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Thursday, July 19, 2018

Trunk Call

Jewellery designer Mira Gulati’s exhibit at the Elephant Parade event in the US is inspired by the Taj Mahal

Written by Jagmeeta Thind Joy | Published: August 26, 2013 4:38:11 am

It is one of the world’s largest open-air exhibitions comprising life-sized elephant statues decorated by international artists to generate worldwide attention and support for the endangered Asian elephant. Initiated in 2006 as a social enterprise,the latest edition of the Elephant Parade rolled out in Los Angeles on August 23. Among the vibrantly coloured statutes was a black beauty from India. Made from polyester fibre,this one,with shining bright eyes (in crystal) and the body intricately painted in marble inlay style with gold leaf detail and a golden dome-styled crown — is unmistakable in its Indian origin. The sculpture has been created by well-known Indian jewellery designer Mira Gulati under her brand Mirari.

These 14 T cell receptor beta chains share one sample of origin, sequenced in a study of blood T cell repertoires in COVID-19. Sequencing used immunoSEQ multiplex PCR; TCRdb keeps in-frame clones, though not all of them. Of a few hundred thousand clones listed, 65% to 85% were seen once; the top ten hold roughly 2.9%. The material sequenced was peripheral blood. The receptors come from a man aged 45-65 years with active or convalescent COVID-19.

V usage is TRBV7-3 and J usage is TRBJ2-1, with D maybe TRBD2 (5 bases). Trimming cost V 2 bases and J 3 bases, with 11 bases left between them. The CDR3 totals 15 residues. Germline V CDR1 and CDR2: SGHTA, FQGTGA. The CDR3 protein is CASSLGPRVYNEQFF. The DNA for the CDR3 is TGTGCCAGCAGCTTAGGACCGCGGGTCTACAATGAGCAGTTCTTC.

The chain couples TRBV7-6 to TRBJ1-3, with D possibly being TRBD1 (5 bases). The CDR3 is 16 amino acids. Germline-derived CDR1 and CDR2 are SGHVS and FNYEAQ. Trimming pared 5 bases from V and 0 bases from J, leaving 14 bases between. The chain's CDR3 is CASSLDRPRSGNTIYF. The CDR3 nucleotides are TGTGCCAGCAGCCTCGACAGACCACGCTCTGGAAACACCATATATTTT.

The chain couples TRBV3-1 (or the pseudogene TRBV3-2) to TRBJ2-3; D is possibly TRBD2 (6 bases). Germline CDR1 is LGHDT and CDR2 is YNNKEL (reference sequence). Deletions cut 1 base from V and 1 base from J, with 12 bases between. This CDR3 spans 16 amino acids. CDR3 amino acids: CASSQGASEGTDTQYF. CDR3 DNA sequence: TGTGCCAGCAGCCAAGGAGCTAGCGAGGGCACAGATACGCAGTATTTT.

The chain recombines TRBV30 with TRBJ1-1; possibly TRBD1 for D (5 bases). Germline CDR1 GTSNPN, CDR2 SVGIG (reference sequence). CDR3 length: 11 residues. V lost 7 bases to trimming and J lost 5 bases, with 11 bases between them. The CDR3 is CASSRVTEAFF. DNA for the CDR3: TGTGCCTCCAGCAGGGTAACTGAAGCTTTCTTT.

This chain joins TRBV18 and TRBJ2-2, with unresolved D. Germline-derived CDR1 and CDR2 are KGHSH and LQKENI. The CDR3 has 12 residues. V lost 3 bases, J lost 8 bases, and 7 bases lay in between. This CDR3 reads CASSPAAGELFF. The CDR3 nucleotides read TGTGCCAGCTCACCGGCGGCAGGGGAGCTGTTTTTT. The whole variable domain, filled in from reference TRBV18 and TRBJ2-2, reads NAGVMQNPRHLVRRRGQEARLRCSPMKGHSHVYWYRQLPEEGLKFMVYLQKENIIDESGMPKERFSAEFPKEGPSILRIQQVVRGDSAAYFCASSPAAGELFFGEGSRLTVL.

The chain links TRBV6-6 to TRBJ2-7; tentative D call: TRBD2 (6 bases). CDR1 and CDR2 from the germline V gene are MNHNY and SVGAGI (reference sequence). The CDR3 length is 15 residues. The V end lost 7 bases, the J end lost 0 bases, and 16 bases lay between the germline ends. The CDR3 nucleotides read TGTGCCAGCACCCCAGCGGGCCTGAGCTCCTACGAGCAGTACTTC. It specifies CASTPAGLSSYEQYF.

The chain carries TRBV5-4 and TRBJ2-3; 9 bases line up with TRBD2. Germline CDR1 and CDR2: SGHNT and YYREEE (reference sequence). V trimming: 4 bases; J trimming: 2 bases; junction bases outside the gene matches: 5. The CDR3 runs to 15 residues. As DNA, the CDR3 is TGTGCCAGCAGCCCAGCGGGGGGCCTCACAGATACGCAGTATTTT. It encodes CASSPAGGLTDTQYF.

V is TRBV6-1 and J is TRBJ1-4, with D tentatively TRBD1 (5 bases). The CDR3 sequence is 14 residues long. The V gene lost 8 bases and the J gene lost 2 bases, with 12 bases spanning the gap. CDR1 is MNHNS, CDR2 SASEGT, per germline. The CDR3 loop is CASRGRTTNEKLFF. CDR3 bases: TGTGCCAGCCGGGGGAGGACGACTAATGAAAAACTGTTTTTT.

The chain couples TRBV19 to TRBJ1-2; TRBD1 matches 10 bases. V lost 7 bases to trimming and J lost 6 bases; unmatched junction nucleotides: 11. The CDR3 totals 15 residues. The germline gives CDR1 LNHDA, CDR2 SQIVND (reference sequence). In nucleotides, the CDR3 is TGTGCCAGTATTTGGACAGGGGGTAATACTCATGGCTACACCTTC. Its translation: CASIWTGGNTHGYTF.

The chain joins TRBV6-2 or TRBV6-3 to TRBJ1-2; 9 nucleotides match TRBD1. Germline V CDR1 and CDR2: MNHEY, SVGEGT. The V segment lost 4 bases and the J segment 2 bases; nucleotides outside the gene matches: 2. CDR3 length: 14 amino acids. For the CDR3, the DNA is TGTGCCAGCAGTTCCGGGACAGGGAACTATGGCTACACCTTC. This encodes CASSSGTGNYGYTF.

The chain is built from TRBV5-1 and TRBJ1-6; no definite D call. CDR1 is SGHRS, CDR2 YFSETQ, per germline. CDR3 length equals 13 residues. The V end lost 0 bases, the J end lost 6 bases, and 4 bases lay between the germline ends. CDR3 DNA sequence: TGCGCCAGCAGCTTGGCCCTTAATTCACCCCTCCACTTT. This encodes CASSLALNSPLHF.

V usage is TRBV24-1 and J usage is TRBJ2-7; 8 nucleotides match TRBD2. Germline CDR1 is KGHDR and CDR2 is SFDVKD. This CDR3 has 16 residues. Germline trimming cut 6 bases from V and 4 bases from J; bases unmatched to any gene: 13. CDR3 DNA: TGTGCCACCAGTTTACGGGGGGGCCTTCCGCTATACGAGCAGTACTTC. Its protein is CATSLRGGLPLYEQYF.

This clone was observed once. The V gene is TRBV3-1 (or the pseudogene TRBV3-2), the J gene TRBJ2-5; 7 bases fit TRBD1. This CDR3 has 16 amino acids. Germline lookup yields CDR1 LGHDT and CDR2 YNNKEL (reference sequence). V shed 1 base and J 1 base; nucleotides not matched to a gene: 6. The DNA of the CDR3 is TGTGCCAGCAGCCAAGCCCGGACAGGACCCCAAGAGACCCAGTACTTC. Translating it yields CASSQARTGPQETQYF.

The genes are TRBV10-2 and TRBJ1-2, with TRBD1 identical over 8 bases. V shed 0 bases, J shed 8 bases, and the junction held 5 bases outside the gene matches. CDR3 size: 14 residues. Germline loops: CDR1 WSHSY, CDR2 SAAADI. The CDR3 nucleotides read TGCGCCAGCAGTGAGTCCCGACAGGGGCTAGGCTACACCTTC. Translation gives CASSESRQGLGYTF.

Incidentally,it’s the first time globally that a jewellery brand has participated in the parade. In the past,the event has seen fashion designers (Indian designer duo Abu Jani and Sandeep Khosla participated in 2010) and artists from various fields put forth their creations.

“Elephant Parade has,over the years,helped in the best possible way to conserve elephants. My support is minimal in front of the entire parade but I wanted it to be the best,” said Gulati,who was inspired by the Taj Mahal — albeit with a twist. Instead of the present structure,images of which are familiar all over the world,Mira chose to work on the “unfinished” black Taj Mahal envisioned by its creator,Mughal Emperor Shah Jahan. “Taj Mahal is the biggest symbol of Indian heritage and culture. But Shah Jahan wanted to create an identical black marble Taj Mahal opposite to the white one. We never got to see the black Taj Mahal and it will always be an imaginary wonder. Drawing from that,I presented a black elephant in the hope that the elephant never becomes a thing of imagination for the generations to come,” said Gulati.

The works are now open for public view at Dana Point,California,for the next 10 weeks and would be auctioned at the end of the event. The proceeds would be donated towards the Asian Elephant Foundation that supports various projects such as elephant hospitals.

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